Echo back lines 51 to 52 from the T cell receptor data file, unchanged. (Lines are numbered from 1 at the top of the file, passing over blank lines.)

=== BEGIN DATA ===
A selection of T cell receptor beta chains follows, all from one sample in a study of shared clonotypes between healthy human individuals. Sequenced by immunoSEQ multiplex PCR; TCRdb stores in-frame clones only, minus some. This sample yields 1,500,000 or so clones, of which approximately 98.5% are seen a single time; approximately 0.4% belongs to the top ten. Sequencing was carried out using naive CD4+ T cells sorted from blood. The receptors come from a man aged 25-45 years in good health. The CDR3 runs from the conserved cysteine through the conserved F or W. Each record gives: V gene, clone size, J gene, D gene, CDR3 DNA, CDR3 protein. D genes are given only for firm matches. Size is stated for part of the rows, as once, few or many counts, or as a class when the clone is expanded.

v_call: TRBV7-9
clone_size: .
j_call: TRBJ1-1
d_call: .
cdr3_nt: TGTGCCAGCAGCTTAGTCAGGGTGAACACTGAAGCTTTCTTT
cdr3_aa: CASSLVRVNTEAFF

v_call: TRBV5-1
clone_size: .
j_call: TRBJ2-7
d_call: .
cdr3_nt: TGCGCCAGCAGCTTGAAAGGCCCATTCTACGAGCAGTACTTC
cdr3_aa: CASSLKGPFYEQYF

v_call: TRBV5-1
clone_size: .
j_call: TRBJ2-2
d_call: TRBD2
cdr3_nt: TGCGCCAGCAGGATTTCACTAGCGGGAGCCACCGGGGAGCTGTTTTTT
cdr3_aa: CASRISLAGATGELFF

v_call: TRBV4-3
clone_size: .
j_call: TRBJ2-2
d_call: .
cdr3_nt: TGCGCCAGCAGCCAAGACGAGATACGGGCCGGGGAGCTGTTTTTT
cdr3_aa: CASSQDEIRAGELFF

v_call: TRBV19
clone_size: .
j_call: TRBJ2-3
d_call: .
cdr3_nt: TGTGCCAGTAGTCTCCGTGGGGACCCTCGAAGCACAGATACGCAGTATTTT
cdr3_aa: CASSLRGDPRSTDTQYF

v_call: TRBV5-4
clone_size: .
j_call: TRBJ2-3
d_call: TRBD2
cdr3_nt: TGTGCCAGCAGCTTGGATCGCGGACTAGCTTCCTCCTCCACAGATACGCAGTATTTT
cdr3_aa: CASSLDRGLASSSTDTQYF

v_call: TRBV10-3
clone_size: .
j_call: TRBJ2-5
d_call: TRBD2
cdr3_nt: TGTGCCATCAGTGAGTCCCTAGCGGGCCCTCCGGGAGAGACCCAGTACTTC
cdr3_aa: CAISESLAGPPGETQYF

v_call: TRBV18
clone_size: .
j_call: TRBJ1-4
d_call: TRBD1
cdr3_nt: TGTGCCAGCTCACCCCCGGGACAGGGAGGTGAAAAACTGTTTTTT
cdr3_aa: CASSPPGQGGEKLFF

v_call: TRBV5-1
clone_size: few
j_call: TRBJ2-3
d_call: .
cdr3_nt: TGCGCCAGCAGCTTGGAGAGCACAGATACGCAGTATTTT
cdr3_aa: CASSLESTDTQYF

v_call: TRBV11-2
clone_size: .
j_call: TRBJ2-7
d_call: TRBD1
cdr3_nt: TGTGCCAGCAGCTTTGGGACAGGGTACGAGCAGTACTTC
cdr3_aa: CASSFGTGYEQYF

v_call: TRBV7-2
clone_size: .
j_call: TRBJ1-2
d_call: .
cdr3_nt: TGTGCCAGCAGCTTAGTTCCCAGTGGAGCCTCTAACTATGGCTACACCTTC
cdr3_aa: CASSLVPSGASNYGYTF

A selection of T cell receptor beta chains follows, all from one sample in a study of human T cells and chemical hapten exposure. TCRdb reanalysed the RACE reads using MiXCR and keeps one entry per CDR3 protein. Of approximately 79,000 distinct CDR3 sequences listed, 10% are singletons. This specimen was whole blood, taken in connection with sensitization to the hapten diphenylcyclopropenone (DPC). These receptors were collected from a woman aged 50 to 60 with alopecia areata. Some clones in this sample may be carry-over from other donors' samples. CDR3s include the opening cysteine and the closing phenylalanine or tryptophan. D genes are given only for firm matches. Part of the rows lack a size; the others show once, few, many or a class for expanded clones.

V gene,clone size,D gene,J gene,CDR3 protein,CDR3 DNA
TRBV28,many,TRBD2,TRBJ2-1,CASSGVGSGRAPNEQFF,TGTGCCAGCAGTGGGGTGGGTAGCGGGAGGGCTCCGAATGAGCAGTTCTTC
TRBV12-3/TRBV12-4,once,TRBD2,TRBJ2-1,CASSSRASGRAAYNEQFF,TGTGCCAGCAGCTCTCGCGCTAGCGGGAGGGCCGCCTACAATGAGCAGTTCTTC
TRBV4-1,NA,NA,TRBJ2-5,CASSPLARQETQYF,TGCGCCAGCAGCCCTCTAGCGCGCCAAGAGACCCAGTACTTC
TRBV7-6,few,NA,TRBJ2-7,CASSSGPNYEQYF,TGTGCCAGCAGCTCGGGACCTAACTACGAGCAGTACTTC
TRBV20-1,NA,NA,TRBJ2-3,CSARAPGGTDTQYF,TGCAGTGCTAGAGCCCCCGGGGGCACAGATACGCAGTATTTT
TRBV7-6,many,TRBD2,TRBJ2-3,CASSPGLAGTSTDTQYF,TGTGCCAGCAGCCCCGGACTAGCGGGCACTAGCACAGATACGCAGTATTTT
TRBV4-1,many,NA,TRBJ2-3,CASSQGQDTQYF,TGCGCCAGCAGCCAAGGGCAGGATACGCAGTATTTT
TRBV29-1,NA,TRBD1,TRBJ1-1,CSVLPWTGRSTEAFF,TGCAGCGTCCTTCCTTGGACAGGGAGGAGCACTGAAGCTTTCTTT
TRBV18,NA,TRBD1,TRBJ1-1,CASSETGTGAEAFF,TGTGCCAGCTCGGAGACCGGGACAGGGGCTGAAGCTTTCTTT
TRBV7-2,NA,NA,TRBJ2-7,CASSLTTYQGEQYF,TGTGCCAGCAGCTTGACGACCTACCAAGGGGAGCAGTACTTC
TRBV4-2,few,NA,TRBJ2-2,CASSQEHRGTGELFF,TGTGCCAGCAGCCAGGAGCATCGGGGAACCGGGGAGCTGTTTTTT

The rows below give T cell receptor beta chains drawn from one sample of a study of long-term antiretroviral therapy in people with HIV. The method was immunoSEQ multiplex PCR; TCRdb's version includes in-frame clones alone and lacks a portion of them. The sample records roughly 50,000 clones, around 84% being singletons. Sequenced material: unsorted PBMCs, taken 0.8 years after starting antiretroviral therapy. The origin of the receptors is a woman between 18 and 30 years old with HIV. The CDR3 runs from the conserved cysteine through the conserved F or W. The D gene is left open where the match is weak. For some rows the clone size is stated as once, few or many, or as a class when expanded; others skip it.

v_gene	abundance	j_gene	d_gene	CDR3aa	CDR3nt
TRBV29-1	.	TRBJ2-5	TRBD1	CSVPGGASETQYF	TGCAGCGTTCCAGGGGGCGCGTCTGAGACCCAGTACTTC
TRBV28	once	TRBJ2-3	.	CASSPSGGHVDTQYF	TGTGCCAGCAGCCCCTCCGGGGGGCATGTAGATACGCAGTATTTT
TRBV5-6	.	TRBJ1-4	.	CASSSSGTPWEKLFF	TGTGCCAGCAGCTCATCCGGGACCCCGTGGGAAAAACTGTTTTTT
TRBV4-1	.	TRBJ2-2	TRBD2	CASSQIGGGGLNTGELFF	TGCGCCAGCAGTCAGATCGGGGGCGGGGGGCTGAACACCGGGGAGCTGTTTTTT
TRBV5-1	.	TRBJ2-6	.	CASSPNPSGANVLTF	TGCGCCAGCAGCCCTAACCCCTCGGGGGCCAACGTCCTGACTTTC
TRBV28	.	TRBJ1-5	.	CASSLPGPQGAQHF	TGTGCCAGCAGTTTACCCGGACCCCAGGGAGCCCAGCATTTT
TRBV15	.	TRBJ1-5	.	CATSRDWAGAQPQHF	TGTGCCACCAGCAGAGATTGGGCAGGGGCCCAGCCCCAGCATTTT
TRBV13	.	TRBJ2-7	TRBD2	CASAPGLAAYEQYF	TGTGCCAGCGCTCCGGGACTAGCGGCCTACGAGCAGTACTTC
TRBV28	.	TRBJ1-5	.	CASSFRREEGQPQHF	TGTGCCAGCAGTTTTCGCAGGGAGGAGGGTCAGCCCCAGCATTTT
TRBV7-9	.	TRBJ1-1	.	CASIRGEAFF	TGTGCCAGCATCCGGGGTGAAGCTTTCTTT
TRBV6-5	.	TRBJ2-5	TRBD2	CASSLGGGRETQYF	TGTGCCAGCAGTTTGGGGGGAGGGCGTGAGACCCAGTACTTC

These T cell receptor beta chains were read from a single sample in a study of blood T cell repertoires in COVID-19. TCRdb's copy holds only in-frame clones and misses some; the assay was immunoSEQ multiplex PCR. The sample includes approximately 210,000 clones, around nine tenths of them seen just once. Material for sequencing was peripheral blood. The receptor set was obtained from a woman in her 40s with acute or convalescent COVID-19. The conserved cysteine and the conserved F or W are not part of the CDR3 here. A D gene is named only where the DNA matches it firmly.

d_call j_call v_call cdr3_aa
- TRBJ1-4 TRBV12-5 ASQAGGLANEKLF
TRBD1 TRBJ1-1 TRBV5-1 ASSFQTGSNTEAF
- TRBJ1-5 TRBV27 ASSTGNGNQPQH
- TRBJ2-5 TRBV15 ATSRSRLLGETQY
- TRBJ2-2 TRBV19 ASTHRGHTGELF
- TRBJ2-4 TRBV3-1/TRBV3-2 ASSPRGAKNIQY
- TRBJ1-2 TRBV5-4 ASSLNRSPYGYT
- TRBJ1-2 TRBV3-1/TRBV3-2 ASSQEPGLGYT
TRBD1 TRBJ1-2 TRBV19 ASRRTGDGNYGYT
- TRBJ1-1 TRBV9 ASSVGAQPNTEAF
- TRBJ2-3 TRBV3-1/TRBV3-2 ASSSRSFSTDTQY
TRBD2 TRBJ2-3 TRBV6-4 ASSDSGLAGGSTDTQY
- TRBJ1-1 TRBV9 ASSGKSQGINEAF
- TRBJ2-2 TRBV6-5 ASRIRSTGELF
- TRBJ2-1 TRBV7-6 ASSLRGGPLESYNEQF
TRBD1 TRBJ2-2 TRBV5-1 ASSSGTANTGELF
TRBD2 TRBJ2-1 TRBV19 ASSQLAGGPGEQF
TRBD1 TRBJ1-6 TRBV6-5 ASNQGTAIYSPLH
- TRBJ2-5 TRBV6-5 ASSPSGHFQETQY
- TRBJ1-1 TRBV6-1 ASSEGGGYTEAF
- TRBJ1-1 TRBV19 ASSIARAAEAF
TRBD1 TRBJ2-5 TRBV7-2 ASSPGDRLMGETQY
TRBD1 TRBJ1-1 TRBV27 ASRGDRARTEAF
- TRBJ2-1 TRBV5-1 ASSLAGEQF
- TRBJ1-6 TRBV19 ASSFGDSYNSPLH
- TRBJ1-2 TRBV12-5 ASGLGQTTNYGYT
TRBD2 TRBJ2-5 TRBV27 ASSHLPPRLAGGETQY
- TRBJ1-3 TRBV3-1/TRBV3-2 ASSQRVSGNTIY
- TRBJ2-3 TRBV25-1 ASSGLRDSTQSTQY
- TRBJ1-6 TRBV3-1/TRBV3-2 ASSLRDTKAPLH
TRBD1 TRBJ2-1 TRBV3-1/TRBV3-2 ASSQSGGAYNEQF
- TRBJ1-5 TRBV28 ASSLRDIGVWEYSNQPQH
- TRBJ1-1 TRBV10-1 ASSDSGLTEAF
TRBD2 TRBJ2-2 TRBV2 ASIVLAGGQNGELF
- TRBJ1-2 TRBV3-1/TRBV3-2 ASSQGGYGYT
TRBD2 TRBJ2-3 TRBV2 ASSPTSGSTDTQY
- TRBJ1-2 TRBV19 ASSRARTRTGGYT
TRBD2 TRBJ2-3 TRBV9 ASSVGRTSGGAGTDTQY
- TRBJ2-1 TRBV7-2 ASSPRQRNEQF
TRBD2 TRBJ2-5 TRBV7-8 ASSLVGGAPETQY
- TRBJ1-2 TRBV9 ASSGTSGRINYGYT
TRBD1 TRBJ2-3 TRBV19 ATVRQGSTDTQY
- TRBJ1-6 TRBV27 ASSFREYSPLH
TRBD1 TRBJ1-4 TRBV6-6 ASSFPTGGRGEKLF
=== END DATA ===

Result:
clone_size: few
j_call: TRBJ2-3